samba netbios / namedpipes domination: a comparison with linux having a proprietary web server built-in

Luke Kenneth Casson Leighton lkcl at
Tue Jan 8 12:20:23 GMT 2002

On Tue, Jan 08, 2002 at 08:25:06PM +0000, Luke Kenneth Casson Leighton wrote:

i missed this paragraph by simo altogether, earlier.

by the way, simo: i am replying to your message, simo, because
your statements show such a total lack of understanding of the
issues involved that it is actually very very useful for you,
for me, and for anyone else reading this thread.

your message provides a counterpoint for you and others to
learn what the issues _really_ are, and also for me to learn
how to speak out and explain them.

so, thanks for the opportunity.

i'll answer that missed paragraph now.

> > In Free Software world things go this way, you raise interest
> > or you make it your self, if both fail it means the project simply was
> > not needed by you or by any other else.


- was not needed

- is failed to be recognised as needed

- is being deliberately undermined through massive-scale
conspiracy-level manipulation by people with access to
far too much money, who have concluded
that it is not in their interests for people to discover
what the security flaws are in the world's only [proprietary]

- is dependent upon other projects where the technical level
of expertise required to appreciate the project's necessity
(or even to see the interdependence on the other projects!)
is _way_ beyond most people's ability to comprehend.

and, from the statements you have been making, simo,
it looks like that includes you.

so, there are a large number of possible reasons why a project
may fail, and you should not limit your thinking or your
reasoning to just two reasons, and then draw a conclusion that
suits your own position.


> > Why should the samba team be forced to change things break our code and
> > put so much effort in a thing nobody really care of, for purposes that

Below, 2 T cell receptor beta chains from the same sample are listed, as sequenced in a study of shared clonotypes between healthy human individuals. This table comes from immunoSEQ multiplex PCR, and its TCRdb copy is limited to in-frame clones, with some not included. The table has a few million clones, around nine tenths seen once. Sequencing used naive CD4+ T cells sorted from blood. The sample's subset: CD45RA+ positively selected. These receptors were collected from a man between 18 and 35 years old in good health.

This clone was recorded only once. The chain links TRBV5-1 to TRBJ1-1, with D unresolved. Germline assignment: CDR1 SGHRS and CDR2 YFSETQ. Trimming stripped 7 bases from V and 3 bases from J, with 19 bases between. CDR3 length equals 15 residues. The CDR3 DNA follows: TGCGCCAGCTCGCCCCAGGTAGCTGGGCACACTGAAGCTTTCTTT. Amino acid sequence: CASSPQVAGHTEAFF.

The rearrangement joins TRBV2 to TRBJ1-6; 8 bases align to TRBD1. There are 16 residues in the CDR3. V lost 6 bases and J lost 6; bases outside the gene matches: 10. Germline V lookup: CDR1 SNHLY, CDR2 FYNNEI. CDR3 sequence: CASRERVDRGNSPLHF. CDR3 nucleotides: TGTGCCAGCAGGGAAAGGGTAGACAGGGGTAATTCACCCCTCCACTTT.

> > are not port of the program objectives?

the answer to this question i have addressed in part, already.

i will refer you to my messages over the last few hours.

unfortunately, you have already dismissed some of them.

so i will conclude that you have already made up your mind,
and i will answer this - again - not for your benefit, but
for the benefit of anyone who may read your rhetorical question
and conclude that such work is unnecessary.

a summary of the issues, before i answer the question.

- windows nt is complex.  it is multi-level inter-dependent on
protocols and services.  it is also a proprietary implementation
of those protocols.  the amount of time to properly implement
everything from scratch is about one hundred man-years of
development, work which has been carried out over the last fifteen
or more years.

- there is a program called samba which has grown up out of
necessity, providing and mirroring the windows nt project
in about 20 to 30 man-years of development over the last ten
years.  it provides a sufficient subset of the same multi-level
inter-dependent protocols and services as windows nt.

- samba implements the protocols and services in such a
way as to exclude any possibility of anyone else from
implementing their own subset of such protocols and or
services, reducing consumer choice [in the same way that
microsoft has], reducing developer options [in a way that
microsoft has not!!!]

so, to answer your question, it is the responsibility of
the samba team, as maintainers and self-styled controllers of
samba's development, to address these issues in a way that does
not place massive burdens on developers and totally unnecesarry
restrictions on ignorant users.

these are the issues that the samba team faces, as maintainers of
the only viable alternative to windows nt.

and as the install base goes up, the responsibility goes up.

and as the complexity and restrictive practices implied
by samba's "WE DON'T CARE" implementation gets larger, 
the amount by which the samba team is failing in their
responsibilities, and the more drastic the action required
to correct their failures.


More information about the samba-technical mailing list